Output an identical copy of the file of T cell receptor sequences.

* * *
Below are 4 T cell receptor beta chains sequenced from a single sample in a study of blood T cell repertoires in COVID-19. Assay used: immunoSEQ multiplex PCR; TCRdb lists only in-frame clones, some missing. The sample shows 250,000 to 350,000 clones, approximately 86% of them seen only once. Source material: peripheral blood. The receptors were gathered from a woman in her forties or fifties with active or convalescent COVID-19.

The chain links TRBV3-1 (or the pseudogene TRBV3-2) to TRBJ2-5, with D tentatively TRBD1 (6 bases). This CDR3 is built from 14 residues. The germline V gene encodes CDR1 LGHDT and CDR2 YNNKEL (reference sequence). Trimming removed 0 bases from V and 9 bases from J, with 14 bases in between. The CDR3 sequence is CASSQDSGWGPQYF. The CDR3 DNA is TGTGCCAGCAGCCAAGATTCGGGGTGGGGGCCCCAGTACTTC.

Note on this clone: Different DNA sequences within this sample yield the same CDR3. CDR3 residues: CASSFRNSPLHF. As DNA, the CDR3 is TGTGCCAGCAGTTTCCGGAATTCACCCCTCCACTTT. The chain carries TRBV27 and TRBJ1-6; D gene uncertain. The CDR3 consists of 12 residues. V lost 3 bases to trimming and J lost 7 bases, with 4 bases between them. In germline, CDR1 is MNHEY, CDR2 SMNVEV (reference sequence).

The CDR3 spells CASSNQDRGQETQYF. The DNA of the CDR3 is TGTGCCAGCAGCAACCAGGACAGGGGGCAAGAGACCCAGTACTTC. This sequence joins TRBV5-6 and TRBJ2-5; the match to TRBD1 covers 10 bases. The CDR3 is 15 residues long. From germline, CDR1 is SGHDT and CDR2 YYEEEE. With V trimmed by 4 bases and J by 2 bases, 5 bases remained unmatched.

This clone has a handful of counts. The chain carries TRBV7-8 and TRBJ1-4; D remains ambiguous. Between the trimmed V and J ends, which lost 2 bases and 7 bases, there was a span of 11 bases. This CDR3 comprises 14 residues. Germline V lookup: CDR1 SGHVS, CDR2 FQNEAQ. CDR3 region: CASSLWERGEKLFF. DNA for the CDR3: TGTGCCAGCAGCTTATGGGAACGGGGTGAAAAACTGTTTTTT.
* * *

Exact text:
Below are 4 T cell receptor beta chains sequenced from a single sample in a study of blood T cell repertoires in COVID-19. Assay used: immunoSEQ multiplex PCR; TCRdb lists only in-frame clones, some missing. The sample shows 250,000 to 350,000 clones, approximately 86% of them seen only once. Source material: peripheral blood. The receptors were gathered from a woman in her forties or fifties with active or convalescent COVID-19.

The chain links TRBV3-1 (or the pseudogene TRBV3-2) to TRBJ2-5, with D tentatively TRBD1 (6 bases). This CDR3 is built from 14 residues. The germline V gene encodes CDR1 LGHDT and CDR2 YNNKEL (reference sequence). Trimming removed 0 bases from V and 9 bases from J, with 14 bases in between. The CDR3 sequence is CASSQDSGWGPQYF. The CDR3 DNA is TGTGCCAGCAGCCAAGATTCGGGGTGGGGGCCCCAGTACTTC.

Note on this clone: Different DNA sequences within this sample yield the same CDR3. CDR3 residues: CASSFRNSPLHF. As DNA, the CDR3 is TGTGCCAGCAGTTTCCGGAATTCACCCCTCCACTTT. The chain carries TRBV27 and TRBJ1-6; D gene uncertain. The CDR3 consists of 12 residues. V lost 3 bases to trimming and J lost 7 bases, with 4 bases between them. In germline, CDR1 is MNHEY, CDR2 SMNVEV (reference sequence).

The CDR3 spells CASSNQDRGQETQYF. The DNA of the CDR3 is TGTGCCAGCAGCAACCAGGACAGGGGGCAAGAGACCCAGTACTTC. This sequence joins TRBV5-6 and TRBJ2-5; the match to TRBD1 covers 10 bases. The CDR3 is 15 residues long. From germline, CDR1 is SGHDT and CDR2 YYEEEE. With V trimmed by 4 bases and J by 2 bases, 5 bases remained unmatched.

This clone has a handful of counts. The chain carries TRBV7-8 and TRBJ1-4; D remains ambiguous. Between the trimmed V and J ends, which lost 2 bases and 7 bases, there was a span of 11 bases. This CDR3 comprises 14 residues. Germline V lookup: CDR1 SGHVS, CDR2 FQNEAQ. CDR3 region: CASSLWERGEKLFF. DNA for the CDR3: TGTGCCAGCAGCTTATGGGAACGGGGTGAAAAACTGTTTTTT.